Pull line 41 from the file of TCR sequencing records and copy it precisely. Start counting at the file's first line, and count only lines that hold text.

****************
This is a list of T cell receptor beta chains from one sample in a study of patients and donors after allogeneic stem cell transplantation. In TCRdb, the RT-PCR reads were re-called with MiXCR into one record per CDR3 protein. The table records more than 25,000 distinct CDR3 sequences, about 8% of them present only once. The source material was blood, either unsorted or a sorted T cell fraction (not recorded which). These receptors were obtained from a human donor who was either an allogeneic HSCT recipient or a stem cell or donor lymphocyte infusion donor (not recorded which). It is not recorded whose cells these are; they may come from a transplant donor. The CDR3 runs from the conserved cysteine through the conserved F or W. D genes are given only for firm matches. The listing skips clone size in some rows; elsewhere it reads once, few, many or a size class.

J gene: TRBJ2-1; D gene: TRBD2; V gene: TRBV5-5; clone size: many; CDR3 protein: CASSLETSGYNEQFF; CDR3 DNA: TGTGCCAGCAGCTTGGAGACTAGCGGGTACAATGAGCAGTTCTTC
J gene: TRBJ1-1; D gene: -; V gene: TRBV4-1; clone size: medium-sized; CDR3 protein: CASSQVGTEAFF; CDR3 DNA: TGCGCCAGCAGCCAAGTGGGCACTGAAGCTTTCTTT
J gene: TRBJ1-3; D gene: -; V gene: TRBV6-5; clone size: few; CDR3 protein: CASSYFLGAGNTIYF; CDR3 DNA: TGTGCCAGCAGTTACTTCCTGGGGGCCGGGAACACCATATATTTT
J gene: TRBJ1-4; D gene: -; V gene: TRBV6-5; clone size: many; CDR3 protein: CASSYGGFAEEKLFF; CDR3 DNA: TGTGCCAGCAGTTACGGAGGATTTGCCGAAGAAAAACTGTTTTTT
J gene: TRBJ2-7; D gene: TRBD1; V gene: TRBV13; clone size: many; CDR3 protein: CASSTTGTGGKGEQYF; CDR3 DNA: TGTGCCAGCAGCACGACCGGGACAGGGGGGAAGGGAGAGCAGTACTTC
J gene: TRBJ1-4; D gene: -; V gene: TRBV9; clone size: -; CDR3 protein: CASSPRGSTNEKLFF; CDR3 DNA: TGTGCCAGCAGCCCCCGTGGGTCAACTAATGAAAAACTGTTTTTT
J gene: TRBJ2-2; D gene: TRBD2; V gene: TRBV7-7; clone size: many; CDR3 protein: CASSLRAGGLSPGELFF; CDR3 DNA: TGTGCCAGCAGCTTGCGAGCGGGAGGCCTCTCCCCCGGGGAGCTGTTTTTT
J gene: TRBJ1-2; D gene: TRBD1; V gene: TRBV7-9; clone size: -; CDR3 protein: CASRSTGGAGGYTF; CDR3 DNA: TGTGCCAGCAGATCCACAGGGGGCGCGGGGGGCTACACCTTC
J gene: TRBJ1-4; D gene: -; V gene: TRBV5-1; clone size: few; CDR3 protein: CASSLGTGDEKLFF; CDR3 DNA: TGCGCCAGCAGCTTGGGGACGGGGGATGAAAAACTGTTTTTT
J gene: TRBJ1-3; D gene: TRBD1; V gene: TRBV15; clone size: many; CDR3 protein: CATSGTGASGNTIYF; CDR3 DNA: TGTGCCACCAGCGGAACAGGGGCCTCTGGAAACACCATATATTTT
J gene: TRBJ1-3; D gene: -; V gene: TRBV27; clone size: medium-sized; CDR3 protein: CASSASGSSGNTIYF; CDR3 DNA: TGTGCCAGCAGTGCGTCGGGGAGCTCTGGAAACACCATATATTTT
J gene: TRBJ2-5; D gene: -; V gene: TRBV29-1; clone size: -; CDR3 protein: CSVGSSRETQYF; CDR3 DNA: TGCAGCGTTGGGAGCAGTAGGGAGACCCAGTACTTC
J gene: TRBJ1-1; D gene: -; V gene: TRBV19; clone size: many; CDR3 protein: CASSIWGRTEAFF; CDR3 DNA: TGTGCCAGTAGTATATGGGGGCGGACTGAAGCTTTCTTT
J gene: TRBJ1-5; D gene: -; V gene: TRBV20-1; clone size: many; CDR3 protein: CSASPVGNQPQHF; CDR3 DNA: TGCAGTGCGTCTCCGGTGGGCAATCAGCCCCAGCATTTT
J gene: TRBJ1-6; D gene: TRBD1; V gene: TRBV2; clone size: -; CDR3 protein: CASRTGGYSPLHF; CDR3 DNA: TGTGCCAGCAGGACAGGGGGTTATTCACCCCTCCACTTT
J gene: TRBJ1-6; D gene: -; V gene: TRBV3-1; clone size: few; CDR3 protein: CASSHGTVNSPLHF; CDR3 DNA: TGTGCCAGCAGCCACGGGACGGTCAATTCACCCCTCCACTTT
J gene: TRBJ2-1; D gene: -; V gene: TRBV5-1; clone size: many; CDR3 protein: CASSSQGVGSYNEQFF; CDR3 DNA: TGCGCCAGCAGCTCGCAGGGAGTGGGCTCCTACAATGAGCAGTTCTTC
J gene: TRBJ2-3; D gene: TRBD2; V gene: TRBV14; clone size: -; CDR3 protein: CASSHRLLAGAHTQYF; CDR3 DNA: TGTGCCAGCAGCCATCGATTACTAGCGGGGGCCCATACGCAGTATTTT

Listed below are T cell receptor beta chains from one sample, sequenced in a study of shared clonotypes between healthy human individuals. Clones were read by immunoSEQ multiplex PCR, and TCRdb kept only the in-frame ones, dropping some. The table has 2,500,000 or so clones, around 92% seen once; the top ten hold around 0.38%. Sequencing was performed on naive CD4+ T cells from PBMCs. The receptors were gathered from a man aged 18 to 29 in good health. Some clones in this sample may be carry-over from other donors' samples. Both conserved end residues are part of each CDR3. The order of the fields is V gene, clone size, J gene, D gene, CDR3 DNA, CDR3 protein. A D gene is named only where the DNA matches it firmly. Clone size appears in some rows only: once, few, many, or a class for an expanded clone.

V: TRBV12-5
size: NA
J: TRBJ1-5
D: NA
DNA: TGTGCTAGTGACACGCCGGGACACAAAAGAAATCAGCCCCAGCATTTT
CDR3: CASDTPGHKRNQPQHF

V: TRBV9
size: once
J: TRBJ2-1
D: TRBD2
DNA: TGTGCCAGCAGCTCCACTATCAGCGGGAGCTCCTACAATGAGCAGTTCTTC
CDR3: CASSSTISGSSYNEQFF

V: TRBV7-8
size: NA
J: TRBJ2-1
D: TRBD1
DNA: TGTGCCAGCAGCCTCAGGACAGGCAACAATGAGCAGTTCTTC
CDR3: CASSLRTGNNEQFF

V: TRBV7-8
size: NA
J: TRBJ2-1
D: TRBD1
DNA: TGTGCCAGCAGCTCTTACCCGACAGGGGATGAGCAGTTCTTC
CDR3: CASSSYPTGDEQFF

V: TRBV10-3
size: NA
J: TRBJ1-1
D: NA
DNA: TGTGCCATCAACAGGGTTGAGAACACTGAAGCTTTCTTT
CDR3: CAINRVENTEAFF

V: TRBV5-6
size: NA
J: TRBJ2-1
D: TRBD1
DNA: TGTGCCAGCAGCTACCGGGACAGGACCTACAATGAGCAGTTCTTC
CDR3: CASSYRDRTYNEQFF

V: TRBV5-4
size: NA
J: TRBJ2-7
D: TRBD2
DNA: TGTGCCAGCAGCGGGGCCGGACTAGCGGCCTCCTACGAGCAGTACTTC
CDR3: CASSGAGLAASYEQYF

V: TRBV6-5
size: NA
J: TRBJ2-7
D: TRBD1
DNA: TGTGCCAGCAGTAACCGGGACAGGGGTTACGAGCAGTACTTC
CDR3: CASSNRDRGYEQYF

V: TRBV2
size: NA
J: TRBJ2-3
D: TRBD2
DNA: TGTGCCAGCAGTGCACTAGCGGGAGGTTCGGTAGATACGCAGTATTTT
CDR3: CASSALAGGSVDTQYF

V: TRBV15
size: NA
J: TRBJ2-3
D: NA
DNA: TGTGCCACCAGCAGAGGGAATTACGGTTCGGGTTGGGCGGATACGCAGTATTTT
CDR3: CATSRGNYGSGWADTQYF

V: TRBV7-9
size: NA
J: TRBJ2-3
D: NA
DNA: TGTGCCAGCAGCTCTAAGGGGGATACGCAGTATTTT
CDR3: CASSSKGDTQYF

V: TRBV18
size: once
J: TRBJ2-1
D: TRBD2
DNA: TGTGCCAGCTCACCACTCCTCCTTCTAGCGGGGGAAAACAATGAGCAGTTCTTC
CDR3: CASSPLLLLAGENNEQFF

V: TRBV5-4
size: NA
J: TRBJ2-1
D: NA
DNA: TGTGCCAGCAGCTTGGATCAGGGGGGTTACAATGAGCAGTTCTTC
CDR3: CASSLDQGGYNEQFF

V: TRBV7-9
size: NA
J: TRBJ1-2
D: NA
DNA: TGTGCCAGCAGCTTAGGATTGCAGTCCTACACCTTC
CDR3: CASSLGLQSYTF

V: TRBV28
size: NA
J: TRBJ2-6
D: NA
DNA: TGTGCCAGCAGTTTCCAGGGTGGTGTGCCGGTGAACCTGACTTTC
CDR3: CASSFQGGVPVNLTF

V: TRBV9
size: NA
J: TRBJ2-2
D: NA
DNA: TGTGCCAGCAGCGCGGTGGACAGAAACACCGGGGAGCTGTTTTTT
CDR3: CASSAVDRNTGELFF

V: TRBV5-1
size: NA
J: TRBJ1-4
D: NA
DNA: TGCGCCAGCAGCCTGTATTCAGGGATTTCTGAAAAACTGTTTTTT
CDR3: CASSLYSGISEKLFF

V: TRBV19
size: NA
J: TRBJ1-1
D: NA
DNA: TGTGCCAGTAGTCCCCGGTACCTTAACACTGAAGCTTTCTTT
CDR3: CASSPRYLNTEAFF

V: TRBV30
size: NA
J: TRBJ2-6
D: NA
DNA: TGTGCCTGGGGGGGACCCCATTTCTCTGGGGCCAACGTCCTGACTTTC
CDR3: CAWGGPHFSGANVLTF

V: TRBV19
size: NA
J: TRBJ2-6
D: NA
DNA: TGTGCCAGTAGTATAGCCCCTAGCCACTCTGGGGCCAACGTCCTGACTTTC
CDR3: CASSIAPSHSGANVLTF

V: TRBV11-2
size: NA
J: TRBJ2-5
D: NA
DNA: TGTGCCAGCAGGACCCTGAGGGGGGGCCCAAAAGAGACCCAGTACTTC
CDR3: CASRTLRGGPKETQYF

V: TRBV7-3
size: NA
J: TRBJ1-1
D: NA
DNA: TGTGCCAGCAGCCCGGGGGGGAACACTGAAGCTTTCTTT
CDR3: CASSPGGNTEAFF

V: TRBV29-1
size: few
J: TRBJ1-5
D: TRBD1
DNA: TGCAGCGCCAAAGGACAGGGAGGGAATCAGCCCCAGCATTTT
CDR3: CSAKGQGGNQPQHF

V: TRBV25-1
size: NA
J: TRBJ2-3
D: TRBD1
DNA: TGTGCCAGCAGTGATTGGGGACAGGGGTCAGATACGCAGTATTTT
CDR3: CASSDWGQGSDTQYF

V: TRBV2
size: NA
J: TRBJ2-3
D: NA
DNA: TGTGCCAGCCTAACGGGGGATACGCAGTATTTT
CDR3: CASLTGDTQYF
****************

J: TRBJ2-1